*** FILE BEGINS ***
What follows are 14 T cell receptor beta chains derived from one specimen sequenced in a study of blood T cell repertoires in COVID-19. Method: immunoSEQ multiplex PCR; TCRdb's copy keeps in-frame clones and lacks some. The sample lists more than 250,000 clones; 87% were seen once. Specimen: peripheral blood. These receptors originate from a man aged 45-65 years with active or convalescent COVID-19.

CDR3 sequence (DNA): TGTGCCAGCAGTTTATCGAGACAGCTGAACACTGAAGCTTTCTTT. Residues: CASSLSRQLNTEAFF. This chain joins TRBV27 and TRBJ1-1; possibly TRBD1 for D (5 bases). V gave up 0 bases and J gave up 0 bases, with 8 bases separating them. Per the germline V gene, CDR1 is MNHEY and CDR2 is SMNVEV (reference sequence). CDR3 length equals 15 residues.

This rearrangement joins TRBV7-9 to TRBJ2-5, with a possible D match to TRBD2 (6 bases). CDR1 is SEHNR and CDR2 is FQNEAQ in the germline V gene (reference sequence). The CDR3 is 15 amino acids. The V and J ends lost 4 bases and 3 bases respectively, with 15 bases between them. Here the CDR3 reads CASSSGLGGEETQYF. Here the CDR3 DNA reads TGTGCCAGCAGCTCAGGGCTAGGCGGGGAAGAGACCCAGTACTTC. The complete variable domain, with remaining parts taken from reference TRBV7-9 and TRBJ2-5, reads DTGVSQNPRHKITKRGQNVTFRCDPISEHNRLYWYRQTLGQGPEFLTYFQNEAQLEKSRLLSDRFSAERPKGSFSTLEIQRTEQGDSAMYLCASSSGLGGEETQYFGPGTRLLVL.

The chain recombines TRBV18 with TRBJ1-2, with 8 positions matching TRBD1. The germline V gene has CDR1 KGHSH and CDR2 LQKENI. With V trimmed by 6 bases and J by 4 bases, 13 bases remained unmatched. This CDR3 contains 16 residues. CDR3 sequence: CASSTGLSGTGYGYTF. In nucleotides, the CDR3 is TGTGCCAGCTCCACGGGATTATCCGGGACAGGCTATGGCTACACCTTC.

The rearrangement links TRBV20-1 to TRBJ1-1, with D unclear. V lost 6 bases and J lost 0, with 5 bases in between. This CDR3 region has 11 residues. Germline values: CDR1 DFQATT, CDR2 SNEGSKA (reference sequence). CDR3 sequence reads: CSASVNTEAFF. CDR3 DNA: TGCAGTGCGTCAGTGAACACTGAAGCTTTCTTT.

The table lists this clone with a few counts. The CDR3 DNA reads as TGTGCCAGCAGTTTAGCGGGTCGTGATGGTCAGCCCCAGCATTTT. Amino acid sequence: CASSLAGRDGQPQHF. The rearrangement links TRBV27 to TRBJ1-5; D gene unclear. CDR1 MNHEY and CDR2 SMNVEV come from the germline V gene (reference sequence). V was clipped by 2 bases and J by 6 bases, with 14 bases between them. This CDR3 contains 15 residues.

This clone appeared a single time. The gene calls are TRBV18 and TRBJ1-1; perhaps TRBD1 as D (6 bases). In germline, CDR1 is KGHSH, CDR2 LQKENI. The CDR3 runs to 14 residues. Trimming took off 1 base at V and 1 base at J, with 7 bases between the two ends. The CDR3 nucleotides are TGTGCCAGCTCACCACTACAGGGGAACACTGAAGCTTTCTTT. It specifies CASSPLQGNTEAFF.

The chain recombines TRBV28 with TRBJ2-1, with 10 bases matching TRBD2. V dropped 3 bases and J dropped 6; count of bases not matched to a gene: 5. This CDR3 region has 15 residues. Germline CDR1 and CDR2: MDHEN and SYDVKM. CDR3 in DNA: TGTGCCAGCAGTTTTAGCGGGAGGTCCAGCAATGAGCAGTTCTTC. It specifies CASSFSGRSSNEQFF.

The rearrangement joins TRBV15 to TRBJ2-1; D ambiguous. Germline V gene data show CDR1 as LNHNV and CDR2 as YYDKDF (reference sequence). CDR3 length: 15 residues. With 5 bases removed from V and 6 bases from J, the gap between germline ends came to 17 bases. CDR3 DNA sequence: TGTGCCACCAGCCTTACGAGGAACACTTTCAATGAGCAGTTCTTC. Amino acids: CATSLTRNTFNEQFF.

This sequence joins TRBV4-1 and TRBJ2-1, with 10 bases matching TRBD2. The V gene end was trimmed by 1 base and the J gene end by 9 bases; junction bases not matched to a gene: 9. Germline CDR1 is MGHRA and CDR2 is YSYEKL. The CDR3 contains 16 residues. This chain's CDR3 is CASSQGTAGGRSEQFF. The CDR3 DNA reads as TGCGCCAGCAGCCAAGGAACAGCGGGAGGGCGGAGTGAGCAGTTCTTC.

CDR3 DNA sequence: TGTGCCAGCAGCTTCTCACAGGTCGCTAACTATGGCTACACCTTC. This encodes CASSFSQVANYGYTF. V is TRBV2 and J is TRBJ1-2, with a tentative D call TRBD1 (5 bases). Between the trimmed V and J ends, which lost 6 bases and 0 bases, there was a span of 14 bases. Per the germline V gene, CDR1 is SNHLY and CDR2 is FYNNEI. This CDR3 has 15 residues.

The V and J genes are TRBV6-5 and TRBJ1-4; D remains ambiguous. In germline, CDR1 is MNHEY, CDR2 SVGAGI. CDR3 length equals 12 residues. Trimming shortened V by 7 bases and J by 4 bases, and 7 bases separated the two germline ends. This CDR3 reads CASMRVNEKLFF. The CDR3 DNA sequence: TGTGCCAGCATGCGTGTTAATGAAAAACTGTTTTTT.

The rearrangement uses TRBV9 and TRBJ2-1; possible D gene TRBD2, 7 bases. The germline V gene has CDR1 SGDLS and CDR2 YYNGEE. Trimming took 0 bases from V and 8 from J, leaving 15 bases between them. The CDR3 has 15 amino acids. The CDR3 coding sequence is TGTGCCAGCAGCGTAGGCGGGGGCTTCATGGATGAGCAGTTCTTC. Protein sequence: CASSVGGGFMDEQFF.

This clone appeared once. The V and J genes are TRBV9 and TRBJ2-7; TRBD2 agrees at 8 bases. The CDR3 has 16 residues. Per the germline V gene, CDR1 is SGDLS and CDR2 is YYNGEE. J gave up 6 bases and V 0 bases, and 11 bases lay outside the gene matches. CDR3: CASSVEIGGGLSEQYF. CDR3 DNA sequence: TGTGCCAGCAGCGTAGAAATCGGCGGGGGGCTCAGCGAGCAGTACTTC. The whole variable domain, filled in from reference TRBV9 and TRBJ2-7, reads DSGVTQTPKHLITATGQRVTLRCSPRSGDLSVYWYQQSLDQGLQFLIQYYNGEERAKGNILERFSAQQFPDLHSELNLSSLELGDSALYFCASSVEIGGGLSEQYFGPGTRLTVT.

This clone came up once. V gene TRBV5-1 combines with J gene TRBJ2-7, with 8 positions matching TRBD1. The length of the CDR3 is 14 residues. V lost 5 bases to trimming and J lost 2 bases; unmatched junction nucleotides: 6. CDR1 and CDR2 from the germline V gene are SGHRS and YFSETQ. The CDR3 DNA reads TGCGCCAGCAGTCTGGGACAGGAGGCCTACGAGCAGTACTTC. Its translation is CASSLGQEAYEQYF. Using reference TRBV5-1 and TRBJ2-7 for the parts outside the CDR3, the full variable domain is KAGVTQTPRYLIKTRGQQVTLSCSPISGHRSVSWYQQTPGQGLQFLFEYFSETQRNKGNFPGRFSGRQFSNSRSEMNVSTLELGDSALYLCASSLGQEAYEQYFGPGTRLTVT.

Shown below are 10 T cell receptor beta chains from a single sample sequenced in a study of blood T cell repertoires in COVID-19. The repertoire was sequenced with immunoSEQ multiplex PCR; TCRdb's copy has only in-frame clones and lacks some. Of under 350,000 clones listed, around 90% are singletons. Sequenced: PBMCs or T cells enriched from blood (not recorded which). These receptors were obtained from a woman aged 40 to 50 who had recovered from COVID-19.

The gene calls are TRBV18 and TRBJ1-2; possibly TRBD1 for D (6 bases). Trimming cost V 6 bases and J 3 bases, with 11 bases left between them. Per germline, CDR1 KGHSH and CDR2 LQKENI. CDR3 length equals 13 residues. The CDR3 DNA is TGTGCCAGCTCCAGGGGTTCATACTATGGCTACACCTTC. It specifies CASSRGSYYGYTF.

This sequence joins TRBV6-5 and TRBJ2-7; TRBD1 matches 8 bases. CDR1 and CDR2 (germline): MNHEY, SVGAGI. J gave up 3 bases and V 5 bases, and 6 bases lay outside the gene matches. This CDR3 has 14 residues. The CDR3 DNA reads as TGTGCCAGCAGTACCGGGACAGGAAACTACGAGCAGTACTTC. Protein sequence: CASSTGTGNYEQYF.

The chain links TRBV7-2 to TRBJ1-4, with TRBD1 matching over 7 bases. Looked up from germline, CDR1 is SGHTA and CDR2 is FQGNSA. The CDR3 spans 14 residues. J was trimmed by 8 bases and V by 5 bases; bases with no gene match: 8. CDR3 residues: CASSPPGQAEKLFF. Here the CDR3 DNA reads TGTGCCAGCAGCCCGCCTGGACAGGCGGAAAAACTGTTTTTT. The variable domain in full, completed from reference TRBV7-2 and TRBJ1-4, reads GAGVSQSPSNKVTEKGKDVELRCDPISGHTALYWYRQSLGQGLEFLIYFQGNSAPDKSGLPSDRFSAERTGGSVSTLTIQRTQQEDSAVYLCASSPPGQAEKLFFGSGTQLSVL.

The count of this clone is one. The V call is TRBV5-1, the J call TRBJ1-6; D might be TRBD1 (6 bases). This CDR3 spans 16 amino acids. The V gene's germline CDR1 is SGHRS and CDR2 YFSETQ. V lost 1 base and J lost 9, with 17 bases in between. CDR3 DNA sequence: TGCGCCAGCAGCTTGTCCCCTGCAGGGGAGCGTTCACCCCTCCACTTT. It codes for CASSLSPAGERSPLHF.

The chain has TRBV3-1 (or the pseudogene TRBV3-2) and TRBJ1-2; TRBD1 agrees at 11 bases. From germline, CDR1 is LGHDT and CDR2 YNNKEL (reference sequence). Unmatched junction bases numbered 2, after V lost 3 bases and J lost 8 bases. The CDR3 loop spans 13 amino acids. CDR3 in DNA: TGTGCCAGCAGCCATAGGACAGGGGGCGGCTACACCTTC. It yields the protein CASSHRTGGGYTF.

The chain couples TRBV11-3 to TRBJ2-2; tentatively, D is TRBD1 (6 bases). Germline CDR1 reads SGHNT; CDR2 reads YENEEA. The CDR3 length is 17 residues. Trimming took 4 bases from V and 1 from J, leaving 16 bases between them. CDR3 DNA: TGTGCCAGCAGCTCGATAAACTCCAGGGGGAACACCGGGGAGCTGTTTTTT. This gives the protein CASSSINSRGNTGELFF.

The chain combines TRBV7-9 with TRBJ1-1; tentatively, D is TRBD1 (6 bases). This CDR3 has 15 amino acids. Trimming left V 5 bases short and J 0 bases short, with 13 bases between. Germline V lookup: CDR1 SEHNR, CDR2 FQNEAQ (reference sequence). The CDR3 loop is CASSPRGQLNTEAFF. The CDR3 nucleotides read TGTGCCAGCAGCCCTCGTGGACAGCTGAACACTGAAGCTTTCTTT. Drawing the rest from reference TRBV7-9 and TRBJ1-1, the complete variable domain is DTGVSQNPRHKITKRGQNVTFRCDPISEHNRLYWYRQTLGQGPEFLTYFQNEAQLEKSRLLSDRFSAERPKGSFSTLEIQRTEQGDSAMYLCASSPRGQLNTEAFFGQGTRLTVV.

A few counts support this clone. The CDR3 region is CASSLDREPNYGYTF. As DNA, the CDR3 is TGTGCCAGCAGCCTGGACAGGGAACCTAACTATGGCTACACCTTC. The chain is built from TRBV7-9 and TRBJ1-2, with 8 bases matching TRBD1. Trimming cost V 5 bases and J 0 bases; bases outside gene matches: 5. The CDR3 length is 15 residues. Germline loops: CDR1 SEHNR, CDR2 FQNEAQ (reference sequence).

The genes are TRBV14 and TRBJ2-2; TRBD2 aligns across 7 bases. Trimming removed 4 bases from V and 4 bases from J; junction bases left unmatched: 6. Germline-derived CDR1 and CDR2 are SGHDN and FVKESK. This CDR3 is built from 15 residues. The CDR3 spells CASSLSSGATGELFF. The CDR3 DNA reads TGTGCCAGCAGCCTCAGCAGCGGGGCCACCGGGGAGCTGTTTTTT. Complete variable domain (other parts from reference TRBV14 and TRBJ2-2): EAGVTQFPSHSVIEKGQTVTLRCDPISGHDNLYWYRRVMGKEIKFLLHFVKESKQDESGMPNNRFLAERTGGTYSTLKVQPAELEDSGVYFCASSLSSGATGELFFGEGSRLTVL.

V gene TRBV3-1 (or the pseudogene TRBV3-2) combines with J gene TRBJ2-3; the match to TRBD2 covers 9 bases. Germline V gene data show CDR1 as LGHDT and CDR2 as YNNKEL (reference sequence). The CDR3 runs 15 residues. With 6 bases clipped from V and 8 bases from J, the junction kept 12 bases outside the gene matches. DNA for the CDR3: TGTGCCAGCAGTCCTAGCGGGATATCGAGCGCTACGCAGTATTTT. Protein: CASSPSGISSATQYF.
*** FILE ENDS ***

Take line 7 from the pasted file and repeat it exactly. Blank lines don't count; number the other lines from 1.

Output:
This clone appeared a single time. The gene calls are TRBV18 and TRBJ1-1; perhaps TRBD1 as D (6 bases). In germline, CDR1 is KGHSH, CDR2 LQKENI. The CDR3 runs to 14 residues. Trimming took off 1 base at V and 1 base at J, with 7 bases between the two ends. The CDR3 nucleotides are TGTGCCAGCTCACCACTACAGGGGAACACTGAAGCTTTCTTT. It specifies CASSPLQGNTEAFF.